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Competing Paradigms in the Dialogue Among Civilizations: Core Values vs. Universal Values

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The model of universal values and civilizational transformation, on the one hand, and the model of core values and self awareness, on the other, represent two fundamentally opposing paradigms of dialogue among civilizations. In practice, the former represents an attempt to present the core values of Western civilization as universal values and to demand that non-Western civilizations assimilate to these so-called universal values. Thus the promotion of universal values runs the risk of exacerbating intercivilizational conflict and preventing non-Western civilizations from achieving a deep understanding of the core values of their cultures, even concealing the shortcomings of their own value systems. The paradigm of core values and self awareness, by contrast, emphasizes the importance of retaining innate values and ethics, allowing civilizations to evaluate and update their own value systems as needed. We would therefore do well to adopt core values and self-awareness as the dominant model for dialogue among civilizations.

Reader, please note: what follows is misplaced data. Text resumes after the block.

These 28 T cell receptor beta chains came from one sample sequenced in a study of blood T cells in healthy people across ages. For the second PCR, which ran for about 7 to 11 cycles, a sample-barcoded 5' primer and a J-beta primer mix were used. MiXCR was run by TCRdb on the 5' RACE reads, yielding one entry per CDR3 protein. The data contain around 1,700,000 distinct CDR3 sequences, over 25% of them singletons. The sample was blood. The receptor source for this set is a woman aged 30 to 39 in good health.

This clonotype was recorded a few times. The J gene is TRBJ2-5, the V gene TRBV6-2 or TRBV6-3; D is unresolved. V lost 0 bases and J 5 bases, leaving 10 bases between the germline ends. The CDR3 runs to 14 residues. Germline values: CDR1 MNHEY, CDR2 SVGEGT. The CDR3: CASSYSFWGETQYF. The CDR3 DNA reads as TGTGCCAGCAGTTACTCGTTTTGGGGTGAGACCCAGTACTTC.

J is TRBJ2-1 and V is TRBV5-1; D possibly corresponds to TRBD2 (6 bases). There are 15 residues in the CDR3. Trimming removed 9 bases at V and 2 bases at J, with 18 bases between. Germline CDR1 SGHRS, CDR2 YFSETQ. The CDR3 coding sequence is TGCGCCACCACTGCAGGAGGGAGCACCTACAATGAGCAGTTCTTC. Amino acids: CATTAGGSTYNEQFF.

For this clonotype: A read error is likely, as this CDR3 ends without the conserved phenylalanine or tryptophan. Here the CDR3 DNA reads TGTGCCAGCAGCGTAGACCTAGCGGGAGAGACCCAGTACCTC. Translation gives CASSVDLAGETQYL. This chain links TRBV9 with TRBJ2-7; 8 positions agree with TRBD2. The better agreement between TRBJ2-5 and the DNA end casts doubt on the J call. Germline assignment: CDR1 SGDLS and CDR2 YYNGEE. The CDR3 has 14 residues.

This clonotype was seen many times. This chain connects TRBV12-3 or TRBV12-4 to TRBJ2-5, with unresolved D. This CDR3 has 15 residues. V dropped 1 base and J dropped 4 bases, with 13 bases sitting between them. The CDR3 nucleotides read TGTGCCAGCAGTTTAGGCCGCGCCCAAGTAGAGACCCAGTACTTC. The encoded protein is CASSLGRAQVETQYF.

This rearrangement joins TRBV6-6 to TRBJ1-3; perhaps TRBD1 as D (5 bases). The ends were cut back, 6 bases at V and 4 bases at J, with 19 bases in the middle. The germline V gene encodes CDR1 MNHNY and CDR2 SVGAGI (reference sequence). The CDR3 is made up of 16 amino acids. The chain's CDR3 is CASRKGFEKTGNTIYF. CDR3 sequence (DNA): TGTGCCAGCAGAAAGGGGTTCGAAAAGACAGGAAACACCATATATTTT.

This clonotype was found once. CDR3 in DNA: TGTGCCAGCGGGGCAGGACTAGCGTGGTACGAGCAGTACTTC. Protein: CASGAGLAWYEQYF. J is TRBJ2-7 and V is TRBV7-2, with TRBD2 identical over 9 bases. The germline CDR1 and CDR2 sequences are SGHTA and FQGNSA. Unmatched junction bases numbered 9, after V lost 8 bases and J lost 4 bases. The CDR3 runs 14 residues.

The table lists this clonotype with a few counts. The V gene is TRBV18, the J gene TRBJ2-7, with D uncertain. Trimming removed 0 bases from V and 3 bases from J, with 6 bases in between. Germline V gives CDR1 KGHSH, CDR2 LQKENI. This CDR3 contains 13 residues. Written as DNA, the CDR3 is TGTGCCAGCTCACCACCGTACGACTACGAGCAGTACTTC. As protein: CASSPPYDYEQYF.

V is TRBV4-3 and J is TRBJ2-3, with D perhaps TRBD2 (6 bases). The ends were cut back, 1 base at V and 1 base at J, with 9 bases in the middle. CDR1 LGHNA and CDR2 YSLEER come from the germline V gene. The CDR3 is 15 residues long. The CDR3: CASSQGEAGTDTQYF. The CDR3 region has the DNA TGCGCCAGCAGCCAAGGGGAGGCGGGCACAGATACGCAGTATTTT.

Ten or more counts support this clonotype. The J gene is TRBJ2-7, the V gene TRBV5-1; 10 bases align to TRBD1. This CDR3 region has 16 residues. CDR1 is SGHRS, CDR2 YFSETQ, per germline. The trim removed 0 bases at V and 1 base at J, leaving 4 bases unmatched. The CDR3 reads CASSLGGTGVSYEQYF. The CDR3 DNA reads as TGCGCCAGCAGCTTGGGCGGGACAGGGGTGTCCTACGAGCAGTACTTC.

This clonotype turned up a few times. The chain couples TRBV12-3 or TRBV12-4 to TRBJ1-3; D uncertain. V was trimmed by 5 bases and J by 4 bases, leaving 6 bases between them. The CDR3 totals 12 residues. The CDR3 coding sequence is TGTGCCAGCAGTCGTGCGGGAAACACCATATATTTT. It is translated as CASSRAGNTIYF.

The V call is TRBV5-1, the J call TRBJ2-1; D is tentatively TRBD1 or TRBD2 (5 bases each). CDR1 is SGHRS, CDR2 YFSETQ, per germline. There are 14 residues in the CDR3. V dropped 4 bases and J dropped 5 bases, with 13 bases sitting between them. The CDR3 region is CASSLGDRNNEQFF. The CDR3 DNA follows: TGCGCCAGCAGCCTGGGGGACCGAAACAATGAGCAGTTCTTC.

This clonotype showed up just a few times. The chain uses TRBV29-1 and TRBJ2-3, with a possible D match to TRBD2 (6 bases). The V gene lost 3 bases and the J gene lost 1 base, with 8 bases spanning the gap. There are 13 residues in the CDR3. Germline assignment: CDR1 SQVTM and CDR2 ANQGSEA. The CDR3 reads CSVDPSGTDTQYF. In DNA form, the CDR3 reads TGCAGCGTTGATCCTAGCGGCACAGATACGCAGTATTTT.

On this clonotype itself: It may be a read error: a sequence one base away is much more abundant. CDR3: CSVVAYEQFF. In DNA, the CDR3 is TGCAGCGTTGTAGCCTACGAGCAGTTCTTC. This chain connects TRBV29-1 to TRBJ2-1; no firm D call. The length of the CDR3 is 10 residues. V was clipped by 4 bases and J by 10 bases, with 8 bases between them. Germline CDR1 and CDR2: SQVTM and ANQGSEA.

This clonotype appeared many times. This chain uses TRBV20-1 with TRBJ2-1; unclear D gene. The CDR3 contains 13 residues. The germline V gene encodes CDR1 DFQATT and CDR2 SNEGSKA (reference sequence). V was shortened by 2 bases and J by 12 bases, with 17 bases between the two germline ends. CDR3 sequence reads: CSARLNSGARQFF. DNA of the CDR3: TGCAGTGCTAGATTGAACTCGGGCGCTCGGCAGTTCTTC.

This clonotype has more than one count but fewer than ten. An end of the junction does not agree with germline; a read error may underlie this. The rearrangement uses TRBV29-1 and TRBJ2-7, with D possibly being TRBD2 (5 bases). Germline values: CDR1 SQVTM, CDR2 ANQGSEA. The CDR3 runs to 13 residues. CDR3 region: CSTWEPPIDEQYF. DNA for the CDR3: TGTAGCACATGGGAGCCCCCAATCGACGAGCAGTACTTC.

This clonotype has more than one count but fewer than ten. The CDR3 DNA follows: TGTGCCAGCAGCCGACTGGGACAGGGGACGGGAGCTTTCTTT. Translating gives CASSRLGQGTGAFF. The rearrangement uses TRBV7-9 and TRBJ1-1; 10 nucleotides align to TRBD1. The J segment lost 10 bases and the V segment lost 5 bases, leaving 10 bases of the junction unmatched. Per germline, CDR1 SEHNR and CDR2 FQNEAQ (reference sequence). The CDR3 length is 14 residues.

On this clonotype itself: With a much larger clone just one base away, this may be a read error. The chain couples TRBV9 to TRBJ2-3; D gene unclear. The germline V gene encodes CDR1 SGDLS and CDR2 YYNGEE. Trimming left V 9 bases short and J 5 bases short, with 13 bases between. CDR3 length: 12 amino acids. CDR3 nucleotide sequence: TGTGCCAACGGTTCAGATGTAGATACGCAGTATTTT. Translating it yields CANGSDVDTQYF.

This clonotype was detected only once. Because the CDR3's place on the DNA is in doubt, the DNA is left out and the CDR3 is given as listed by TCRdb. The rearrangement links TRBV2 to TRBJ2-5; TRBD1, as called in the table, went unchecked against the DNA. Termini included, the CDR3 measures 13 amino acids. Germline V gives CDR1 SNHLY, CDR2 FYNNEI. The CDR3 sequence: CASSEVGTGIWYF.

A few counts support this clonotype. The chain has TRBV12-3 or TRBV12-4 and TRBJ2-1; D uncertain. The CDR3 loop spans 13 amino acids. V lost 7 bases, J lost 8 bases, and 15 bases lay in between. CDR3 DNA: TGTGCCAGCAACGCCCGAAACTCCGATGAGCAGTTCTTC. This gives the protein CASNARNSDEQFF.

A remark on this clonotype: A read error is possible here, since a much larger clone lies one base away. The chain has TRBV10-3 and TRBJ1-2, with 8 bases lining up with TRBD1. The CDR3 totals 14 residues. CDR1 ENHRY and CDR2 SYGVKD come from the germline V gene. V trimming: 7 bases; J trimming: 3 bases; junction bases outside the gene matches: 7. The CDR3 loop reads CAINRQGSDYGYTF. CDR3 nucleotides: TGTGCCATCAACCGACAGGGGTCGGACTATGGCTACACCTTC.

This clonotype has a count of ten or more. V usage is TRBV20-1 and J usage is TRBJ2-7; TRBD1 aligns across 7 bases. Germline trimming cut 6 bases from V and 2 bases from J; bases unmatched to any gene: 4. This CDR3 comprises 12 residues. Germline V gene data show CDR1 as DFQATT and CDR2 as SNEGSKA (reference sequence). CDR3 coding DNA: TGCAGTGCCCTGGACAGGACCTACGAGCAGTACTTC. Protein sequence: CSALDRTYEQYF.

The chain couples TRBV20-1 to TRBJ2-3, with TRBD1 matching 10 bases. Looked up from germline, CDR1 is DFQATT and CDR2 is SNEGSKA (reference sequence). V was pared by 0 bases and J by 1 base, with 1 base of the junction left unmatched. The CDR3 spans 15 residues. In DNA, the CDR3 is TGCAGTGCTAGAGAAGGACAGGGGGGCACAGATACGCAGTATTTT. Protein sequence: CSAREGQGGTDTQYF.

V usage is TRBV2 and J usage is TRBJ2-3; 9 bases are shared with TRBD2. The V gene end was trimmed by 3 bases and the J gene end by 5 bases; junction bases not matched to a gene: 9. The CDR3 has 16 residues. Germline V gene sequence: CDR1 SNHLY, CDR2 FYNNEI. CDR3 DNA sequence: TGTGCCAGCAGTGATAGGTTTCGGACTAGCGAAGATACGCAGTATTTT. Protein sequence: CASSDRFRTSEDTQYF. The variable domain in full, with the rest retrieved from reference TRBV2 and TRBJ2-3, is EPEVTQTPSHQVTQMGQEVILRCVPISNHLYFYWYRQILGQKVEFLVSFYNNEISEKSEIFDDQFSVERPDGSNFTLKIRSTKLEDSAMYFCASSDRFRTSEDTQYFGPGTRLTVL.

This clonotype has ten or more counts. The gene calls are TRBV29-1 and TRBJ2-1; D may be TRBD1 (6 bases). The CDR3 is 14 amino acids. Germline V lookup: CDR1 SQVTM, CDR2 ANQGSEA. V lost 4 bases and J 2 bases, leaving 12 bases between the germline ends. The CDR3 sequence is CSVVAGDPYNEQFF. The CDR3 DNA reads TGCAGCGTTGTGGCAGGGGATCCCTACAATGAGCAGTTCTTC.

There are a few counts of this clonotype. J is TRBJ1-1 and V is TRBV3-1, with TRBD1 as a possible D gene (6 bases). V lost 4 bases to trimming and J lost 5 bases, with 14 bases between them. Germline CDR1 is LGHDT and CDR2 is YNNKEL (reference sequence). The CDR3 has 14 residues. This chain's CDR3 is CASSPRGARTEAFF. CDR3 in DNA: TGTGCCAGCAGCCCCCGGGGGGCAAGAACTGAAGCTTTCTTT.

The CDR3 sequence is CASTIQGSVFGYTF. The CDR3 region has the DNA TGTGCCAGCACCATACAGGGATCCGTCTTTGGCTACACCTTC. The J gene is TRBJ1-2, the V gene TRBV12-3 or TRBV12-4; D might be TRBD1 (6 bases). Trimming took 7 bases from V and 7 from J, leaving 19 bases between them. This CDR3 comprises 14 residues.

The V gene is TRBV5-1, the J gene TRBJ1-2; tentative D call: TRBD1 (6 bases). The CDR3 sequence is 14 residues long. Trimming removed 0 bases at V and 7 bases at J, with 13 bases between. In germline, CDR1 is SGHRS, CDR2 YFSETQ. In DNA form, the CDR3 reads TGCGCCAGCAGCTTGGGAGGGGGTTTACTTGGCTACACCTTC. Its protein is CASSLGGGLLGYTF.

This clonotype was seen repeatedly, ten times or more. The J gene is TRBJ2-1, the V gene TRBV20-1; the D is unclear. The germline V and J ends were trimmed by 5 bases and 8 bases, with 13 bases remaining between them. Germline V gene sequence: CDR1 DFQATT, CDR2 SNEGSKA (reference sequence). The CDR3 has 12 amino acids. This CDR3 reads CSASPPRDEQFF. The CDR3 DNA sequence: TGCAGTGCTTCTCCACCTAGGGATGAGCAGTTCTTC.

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1. Hick John Dialogues in the Philosophy of Religion 2001 New York Palgrave Macmillan [Crossref]
2. Hick John God and the Universe of Faiths 1973 Oxford One World Publications
3. Huntington Samuel P. The Clash of Civilizations and the Remaking of World Order 1996 New York Simon & Schuster
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6. Lv Youren Xuan Zheng , Yingda Kong Liji zheng yi禮記正義 [ The Orthodox Interpretation of Book of Rites] 2008 Shanghai Shanghai Classics Publishing House
7. Moyn Samuel The Last Utopia: Human Rights in History 2010 Cambridge Harvard University Press
8. Xie Wenyu "“Zi you yu ze ren: yi zhong zheng zhi zhe xue de fen xi 自由與責任:一種政治哲學的分析 [Liberty and Duty: An Analysis by Political Philosophy]”" Journal of Zhejiang University 浙江大學學報 2010 1 182 195

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